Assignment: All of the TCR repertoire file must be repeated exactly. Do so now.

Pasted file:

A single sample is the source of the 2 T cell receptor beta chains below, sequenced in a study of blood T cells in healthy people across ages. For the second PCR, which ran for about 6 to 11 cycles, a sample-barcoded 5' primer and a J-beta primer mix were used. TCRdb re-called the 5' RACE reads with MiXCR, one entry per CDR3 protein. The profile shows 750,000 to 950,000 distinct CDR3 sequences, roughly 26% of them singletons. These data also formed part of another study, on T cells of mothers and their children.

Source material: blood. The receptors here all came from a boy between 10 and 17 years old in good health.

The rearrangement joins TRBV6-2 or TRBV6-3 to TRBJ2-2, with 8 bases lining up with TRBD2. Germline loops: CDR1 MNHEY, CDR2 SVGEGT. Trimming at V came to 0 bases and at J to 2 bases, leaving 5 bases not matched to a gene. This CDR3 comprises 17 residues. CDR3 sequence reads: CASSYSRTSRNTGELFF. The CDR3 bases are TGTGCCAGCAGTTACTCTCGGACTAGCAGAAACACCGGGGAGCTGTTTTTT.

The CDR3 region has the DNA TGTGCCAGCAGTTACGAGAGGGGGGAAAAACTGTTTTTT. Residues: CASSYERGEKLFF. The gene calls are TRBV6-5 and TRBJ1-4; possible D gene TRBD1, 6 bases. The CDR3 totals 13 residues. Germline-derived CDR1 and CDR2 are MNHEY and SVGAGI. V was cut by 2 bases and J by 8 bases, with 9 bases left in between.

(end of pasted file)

A single sample is the source of the 2 T cell receptor beta chains below, sequenced in a study of blood T cells in healthy people across ages. For the second PCR, which ran for about 6 to 11 cycles, a sample-barcoded 5' primer and a J-beta primer mix were used. TCRdb re-called the 5' RACE reads with MiXCR, one entry per CDR3 protein. The profile shows 750,000 to 950,000 distinct CDR3 sequences, roughly 26% of them singletons. These data also formed part of another study, on T cells of mothers and their children.

Source material: blood. The receptors here all came from a boy between 10 and 17 years old in good health.

The rearrangement joins TRBV6-2 or TRBV6-3 to TRBJ2-2, with 8 bases lining up with TRBD2. Germline loops: CDR1 MNHEY, CDR2 SVGEGT. Trimming at V came to 0 bases and at J to 2 bases, leaving 5 bases not matched to a gene. This CDR3 comprises 17 residues. CDR3 sequence reads: CASSYSRTSRNTGELFF. The CDR3 bases are TGTGCCAGCAGTTACTCTCGGACTAGCAGAAACACCGGGGAGCTGTTTTTT.

The CDR3 region has the DNA TGTGCCAGCAGTTACGAGAGGGGGGAAAAACTGTTTTTT. Residues: CASSYERGEKLFF. The gene calls are TRBV6-5 and TRBJ1-4; possible D gene TRBD1, 6 bases. The CDR3 totals 13 residues. Germline-derived CDR1 and CDR2 are MNHEY and SVGAGI. V was cut by 2 bases and J by 8 bases, with 9 bases left in between.